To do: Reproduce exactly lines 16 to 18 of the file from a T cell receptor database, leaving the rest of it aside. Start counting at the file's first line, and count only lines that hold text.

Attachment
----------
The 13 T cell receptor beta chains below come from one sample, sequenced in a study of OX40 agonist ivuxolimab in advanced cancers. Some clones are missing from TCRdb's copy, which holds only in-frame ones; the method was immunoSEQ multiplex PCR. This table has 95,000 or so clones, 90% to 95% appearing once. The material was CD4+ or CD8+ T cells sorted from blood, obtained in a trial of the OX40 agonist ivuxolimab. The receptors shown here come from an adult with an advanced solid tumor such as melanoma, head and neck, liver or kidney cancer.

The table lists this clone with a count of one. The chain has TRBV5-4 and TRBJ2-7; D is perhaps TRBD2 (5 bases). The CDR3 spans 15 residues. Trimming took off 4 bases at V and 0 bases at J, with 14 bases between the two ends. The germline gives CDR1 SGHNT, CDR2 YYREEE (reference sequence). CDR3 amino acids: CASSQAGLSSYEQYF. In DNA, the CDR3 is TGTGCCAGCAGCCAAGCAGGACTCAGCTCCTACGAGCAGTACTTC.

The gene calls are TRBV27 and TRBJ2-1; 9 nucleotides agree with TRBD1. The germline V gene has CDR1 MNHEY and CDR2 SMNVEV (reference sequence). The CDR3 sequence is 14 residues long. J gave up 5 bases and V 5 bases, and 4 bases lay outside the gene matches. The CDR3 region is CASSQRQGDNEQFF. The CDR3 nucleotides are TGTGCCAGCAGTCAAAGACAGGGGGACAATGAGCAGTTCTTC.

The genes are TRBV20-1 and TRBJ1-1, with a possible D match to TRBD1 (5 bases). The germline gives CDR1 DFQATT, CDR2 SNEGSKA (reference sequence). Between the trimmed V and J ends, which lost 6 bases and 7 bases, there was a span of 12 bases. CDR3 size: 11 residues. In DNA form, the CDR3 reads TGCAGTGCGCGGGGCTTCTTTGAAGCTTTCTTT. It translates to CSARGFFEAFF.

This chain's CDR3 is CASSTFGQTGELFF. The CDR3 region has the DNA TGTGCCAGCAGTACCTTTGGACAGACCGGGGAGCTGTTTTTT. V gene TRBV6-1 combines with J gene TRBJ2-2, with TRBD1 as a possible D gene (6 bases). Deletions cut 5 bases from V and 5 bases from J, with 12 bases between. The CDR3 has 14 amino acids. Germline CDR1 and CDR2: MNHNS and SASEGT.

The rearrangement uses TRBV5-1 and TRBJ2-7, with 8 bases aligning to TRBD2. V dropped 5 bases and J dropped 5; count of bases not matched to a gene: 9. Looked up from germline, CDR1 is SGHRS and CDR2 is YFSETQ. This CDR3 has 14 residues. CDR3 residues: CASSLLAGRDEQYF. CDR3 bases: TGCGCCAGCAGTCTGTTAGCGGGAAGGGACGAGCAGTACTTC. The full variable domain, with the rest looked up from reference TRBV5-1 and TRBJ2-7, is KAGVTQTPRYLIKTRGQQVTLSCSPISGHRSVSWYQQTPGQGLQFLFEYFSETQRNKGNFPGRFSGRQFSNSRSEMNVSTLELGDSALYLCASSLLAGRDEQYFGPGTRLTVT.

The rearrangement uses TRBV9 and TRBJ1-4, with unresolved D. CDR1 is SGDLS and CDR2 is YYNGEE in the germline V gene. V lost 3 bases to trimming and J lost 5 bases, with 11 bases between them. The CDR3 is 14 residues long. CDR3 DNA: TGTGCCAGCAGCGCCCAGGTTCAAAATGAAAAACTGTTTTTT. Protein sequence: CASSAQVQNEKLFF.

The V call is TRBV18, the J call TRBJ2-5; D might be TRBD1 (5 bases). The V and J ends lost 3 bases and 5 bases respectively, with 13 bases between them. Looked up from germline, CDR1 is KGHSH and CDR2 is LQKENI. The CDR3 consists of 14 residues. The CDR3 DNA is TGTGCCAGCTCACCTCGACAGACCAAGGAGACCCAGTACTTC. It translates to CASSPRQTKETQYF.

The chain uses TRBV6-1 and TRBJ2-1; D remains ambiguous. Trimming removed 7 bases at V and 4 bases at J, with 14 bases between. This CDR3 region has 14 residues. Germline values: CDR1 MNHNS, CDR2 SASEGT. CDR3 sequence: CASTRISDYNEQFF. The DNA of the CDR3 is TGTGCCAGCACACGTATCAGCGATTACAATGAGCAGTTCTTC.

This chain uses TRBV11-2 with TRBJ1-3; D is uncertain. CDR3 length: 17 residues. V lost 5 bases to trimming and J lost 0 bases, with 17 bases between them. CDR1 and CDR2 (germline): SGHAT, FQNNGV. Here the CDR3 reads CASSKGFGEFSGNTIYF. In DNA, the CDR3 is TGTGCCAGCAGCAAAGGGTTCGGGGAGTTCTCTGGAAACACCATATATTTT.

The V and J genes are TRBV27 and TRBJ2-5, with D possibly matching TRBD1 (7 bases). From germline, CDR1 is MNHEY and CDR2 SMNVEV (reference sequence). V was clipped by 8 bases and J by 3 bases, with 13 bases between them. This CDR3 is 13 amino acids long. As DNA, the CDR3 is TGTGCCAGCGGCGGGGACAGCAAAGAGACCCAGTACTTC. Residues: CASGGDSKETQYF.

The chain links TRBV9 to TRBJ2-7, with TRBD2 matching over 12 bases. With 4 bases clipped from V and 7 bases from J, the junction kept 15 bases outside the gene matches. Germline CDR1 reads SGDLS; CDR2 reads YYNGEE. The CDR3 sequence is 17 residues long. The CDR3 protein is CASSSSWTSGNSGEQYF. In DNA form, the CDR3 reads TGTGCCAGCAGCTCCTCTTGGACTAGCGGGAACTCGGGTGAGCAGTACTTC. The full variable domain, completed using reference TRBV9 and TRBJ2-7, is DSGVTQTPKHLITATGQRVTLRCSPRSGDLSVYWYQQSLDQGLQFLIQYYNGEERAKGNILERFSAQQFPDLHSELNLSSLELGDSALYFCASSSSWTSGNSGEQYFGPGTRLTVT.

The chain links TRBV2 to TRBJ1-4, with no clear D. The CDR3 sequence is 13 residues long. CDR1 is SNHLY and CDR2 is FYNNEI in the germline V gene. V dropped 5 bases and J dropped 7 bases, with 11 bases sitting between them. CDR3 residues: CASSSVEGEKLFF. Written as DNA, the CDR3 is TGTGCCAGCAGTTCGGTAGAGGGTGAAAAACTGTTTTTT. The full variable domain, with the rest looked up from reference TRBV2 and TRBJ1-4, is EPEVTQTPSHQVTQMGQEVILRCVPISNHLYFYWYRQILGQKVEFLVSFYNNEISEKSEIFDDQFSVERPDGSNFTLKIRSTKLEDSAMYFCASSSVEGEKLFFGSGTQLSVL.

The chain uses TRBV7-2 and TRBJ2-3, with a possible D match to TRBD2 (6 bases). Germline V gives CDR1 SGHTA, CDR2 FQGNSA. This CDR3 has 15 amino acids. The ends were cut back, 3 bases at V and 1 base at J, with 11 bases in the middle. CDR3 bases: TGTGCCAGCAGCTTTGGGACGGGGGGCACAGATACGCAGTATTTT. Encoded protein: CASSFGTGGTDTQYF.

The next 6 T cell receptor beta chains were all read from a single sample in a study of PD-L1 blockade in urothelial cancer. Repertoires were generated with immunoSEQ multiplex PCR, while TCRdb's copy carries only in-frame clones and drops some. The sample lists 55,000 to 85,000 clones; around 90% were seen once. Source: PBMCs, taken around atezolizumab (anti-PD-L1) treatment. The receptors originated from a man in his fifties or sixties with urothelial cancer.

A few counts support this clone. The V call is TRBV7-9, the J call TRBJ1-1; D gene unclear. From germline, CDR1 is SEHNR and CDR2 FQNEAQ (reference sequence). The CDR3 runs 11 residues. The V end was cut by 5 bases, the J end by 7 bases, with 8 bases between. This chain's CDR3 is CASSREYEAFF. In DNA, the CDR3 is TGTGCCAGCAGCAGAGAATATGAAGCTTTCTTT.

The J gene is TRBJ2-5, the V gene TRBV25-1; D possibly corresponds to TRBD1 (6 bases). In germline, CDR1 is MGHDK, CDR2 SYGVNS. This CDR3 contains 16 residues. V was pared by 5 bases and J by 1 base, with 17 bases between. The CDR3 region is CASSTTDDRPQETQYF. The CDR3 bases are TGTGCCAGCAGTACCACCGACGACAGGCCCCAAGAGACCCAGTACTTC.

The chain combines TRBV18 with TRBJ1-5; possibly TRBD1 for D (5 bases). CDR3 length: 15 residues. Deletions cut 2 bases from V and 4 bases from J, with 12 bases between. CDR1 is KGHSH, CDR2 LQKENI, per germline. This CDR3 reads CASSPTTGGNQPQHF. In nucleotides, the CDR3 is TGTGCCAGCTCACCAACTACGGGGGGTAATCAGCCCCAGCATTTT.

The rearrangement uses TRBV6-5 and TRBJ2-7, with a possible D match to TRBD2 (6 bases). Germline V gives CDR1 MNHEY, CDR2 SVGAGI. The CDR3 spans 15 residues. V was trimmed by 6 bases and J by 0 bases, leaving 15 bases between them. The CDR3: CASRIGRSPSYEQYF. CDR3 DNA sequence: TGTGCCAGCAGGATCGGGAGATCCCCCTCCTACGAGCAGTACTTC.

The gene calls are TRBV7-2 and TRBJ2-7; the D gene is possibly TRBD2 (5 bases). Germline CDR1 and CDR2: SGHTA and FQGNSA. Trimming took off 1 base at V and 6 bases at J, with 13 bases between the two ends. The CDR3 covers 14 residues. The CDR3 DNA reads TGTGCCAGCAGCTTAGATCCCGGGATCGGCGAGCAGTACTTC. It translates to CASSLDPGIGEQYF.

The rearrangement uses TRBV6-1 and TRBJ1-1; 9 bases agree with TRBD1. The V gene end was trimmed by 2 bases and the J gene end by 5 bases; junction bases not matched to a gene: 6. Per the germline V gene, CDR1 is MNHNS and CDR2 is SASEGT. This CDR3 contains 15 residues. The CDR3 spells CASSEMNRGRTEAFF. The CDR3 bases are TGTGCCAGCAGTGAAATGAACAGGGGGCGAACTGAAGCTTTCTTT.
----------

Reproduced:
A few counts support this clone. The V call is TRBV7-9, the J call TRBJ1-1; D gene unclear. From germline, CDR1 is SEHNR and CDR2 FQNEAQ (reference sequence). The CDR3 runs 11 residues. The V end was cut by 5 bases, the J end by 7 bases, with 8 bases between. This chain's CDR3 is CASSREYEAFF. In DNA, the CDR3 is TGTGCCAGCAGCAGAGAATATGAAGCTTTCTTT.

The J gene is TRBJ2-5, the V gene TRBV25-1; D possibly corresponds to TRBD1 (6 bases). In germline, CDR1 is MGHDK, CDR2 SYGVNS. This CDR3 contains 16 residues. V was pared by 5 bases and J by 1 base, with 17 bases between. The CDR3 region is CASSTTDDRPQETQYF. The CDR3 bases are TGTGCCAGCAGTACCACCGACGACAGGCCCCAAGAGACCCAGTACTTC.

The chain combines TRBV18 with TRBJ1-5; possibly TRBD1 for D (5 bases). CDR3 length: 15 residues. Deletions cut 2 bases from V and 4 bases from J, with 12 bases between. CDR1 is KGHSH, CDR2 LQKENI, per germline. This CDR3 reads CASSPTTGGNQPQHF. In nucleotides, the CDR3 is TGTGCCAGCTCACCAACTACGGGGGGTAATCAGCCCCAGCATTTT.